Cholesterol is one of several blood fats, also known as lipids. The human body needs cholesterol to make several hormones, cell membranes, and vitamin D, as well as bile acids, which help in digestion. For example, the body uses cholesterol to make the male and female sex hormones testosterone and estrogen. However, while some is good, more is not better; high cholesterol has been implicated in heart disease. Plaque, the waxy substance that can build up in arteries, includes cholesterol. Plaque is thought to contribute to heart attacks because it narrows the blood vessels. Plaque is also thought to increase the risk of stroke.
The body can actually manufacture cholesterol, but people also take in cholesterol in the diet. For many years, diet was thought to be a major factor in cholesterol levels, but the Scientific Report of the 2015 Dietary Guidelines Advisory Committee of the US Department of Agriculture found that cholesterol is no longer “a nutrient of concern.” Diet still matters, however. Regular exercise can help lower cholesterol levels while being overweight tends to elevate cholesterol. Cholesterol levels are also affected by age, heredity, and gender. For example, women tend to have lower cholesterol levels, but only until they reach menopause.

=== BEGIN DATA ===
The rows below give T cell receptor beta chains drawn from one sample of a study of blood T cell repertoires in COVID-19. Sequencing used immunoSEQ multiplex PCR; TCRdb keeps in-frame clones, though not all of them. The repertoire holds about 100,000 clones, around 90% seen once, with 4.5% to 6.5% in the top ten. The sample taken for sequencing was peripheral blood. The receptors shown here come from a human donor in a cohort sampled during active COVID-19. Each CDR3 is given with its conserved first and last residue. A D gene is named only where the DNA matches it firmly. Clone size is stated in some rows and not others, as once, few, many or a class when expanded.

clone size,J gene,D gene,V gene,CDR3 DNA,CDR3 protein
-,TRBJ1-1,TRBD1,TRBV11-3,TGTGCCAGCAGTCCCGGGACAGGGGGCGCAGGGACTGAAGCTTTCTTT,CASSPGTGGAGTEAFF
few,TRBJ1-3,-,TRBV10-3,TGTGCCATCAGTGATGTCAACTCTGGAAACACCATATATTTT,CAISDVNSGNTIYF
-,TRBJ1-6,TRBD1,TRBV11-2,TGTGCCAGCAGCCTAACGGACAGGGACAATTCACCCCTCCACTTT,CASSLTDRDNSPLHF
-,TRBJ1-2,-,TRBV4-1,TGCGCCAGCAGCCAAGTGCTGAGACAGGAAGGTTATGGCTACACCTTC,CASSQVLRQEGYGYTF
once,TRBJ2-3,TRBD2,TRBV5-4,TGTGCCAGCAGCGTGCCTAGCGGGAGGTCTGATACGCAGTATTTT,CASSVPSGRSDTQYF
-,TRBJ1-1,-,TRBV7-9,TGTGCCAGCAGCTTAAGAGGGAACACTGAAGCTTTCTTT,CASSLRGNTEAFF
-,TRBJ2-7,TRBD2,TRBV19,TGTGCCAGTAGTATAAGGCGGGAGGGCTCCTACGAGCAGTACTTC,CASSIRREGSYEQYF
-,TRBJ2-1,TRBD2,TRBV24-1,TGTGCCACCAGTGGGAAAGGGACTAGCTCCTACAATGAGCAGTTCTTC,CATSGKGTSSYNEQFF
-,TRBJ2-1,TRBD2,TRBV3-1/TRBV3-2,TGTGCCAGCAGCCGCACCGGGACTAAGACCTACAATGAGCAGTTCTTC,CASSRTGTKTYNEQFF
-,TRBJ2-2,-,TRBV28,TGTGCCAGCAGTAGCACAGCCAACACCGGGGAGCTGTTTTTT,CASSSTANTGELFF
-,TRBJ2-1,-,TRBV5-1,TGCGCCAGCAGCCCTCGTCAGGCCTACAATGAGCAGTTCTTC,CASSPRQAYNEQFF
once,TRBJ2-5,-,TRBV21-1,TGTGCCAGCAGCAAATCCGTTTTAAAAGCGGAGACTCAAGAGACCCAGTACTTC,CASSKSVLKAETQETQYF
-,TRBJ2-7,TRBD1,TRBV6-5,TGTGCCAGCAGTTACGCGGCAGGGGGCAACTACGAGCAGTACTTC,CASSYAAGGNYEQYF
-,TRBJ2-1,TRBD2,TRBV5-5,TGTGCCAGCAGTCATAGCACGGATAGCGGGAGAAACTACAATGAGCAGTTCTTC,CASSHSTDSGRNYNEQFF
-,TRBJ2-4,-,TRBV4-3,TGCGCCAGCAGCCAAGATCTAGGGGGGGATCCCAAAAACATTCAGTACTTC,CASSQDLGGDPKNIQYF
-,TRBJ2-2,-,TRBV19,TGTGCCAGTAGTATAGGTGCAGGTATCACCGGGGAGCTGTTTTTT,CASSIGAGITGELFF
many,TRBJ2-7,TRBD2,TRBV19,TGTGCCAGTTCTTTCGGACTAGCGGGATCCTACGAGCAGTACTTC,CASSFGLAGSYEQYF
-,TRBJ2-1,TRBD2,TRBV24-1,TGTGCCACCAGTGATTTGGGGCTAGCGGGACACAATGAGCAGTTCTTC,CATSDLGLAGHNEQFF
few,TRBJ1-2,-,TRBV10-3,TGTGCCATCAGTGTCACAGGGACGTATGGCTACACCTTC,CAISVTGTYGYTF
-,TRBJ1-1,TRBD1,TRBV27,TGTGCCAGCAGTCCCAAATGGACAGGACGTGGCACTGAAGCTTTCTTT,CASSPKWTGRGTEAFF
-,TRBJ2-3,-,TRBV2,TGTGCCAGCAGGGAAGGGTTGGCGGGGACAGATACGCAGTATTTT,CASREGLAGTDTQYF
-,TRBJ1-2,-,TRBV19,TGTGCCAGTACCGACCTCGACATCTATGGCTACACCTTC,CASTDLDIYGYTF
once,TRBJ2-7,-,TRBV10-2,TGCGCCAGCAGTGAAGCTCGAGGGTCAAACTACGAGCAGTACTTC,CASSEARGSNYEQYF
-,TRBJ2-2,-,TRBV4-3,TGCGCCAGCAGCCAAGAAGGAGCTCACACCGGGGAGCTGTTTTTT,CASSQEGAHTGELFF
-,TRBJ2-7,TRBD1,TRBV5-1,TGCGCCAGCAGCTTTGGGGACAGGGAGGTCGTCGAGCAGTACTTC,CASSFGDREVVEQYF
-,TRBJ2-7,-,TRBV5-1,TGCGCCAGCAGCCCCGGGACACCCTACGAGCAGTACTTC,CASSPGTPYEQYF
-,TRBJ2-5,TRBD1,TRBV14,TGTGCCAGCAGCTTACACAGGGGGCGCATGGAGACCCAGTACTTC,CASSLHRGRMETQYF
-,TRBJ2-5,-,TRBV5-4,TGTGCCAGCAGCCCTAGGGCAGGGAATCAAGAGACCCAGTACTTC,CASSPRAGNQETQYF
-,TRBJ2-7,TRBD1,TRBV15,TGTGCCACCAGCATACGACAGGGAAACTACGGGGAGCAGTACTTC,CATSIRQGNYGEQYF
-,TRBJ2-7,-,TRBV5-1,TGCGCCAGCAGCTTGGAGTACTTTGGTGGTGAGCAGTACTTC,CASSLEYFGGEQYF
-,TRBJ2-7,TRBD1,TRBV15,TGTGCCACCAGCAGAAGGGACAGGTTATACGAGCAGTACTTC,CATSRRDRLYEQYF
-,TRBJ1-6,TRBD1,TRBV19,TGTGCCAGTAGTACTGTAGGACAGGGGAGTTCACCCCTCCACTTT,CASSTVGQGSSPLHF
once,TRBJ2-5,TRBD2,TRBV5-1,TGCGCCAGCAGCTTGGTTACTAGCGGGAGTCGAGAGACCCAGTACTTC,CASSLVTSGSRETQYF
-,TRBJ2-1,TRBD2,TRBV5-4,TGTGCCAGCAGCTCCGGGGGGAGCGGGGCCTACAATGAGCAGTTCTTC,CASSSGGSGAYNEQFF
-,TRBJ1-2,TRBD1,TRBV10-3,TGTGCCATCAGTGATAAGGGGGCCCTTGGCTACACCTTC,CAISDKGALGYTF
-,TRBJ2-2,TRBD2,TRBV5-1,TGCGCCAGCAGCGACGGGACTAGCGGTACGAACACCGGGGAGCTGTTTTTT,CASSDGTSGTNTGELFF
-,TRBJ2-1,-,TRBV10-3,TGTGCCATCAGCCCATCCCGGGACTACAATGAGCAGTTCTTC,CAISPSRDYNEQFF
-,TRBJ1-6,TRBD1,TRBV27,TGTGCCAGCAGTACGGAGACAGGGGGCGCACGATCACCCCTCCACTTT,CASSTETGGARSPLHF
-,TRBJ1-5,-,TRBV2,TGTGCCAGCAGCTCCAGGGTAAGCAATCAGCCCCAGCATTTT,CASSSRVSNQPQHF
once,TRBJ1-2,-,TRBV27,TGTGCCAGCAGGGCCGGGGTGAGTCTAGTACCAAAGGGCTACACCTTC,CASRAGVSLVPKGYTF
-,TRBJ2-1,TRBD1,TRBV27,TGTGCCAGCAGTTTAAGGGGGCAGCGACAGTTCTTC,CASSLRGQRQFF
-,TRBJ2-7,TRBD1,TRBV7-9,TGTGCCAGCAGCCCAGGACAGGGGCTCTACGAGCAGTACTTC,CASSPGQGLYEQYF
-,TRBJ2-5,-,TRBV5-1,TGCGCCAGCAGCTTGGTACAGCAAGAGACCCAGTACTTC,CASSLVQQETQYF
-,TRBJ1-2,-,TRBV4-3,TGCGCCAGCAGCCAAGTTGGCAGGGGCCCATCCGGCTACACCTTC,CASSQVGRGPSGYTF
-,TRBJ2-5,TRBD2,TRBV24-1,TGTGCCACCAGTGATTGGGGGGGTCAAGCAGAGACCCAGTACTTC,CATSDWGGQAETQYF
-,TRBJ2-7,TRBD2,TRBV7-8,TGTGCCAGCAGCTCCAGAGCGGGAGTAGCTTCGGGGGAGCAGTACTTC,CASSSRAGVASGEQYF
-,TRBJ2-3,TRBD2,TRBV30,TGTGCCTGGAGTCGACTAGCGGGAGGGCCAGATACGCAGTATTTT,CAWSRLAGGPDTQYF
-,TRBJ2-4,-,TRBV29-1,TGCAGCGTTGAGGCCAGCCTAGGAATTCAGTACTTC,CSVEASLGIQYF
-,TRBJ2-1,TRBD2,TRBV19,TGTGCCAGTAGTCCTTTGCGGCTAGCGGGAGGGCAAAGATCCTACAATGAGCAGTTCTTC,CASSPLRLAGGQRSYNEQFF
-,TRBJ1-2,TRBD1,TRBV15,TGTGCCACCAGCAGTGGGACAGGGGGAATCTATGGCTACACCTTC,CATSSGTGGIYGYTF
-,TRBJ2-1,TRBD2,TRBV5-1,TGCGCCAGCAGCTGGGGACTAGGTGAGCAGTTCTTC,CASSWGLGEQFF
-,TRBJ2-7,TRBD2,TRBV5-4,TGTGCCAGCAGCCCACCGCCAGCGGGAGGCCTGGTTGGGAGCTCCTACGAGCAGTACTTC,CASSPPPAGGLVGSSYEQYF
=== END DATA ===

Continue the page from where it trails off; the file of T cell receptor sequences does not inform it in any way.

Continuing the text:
At one time, a cholesterol-lowering diet was one of the first recommendations for high cholesterol. In some cases, this may still be recommended, but other lifestyle modifications are more likely, such as weight loss and increased physical activity. The medications most commonly used to lower cholesterol include nicotinic acid, fibric acids, cholesterol absorption inhibitors, statins, and bile acid sequestrants. Medications may be used alone or in combination, but are usually combined with lifestyle changes. Other blood lipids like triglycerides may also be elevated with high cholesterol and should also be treated.
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